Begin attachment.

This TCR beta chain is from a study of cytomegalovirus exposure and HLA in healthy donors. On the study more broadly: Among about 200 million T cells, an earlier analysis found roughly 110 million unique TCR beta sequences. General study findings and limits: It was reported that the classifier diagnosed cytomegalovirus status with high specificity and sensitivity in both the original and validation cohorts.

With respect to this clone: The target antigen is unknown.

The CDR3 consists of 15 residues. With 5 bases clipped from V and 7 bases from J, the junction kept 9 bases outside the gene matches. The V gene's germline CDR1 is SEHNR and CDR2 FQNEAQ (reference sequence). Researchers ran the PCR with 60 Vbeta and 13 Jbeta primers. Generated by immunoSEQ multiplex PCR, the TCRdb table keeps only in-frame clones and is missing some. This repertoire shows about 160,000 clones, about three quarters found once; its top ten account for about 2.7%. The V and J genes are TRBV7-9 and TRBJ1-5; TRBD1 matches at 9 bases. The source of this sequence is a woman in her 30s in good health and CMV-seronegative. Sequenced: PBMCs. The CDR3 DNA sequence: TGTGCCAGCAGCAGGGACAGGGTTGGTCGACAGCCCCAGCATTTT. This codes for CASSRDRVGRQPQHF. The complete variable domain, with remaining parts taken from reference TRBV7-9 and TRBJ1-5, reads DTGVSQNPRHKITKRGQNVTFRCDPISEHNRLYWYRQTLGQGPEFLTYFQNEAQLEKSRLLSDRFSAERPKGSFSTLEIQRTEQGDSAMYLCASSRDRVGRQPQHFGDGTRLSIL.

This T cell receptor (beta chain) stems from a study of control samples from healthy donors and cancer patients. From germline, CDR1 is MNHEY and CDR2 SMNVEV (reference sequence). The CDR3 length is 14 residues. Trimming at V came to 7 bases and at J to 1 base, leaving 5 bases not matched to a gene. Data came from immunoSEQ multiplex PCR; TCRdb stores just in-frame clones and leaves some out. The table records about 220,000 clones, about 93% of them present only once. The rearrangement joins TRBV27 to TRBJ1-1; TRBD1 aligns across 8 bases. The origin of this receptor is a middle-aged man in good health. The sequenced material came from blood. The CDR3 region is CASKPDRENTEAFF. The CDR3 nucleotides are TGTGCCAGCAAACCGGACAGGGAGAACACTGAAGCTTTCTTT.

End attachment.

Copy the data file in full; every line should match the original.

This TCR beta chain is from a study of cytomegalovirus exposure and HLA in healthy donors. On the study more broadly: Among about 200 million T cells, an earlier analysis found roughly 110 million unique TCR beta sequences. General study findings and limits: It was reported that the classifier diagnosed cytomegalovirus status with high specificity and sensitivity in both the original and validation cohorts.

With respect to this clone: The target antigen is unknown.

The CDR3 consists of 15 residues. With 5 bases clipped from V and 7 bases from J, the junction kept 9 bases outside the gene matches. The V gene's germline CDR1 is SEHNR and CDR2 FQNEAQ (reference sequence). Researchers ran the PCR with 60 Vbeta and 13 Jbeta primers. Generated by immunoSEQ multiplex PCR, the TCRdb table keeps only in-frame clones and is missing some. This repertoire shows about 160,000 clones, about three quarters found once; its top ten account for about 2.7%. The V and J genes are TRBV7-9 and TRBJ1-5; TRBD1 matches at 9 bases. The source of this sequence is a woman in her 30s in good health and CMV-seronegative. Sequenced: PBMCs. The CDR3 DNA sequence: TGTGCCAGCAGCAGGGACAGGGTTGGTCGACAGCCCCAGCATTTT. This codes for CASSRDRVGRQPQHF. The complete variable domain, with remaining parts taken from reference TRBV7-9 and TRBJ1-5, reads DTGVSQNPRHKITKRGQNVTFRCDPISEHNRLYWYRQTLGQGPEFLTYFQNEAQLEKSRLLSDRFSAERPKGSFSTLEIQRTEQGDSAMYLCASSRDRVGRQPQHFGDGTRLSIL.

This T cell receptor (beta chain) stems from a study of control samples from healthy donors and cancer patients. From germline, CDR1 is MNHEY and CDR2 SMNVEV (reference sequence). The CDR3 length is 14 residues. Trimming at V came to 7 bases and at J to 1 base, leaving 5 bases not matched to a gene. Data came from immunoSEQ multiplex PCR; TCRdb stores just in-frame clones and leaves some out. The table records about 220,000 clones, about 93% of them present only once. The rearrangement joins TRBV27 to TRBJ1-1; TRBD1 aligns across 8 bases. The origin of this receptor is a middle-aged man in good health. The sequenced material came from blood. The CDR3 region is CASKPDRENTEAFF. The CDR3 nucleotides are TGTGCCAGCAAACCGGACAGGGAGAACACTGAAGCTTTCTTT.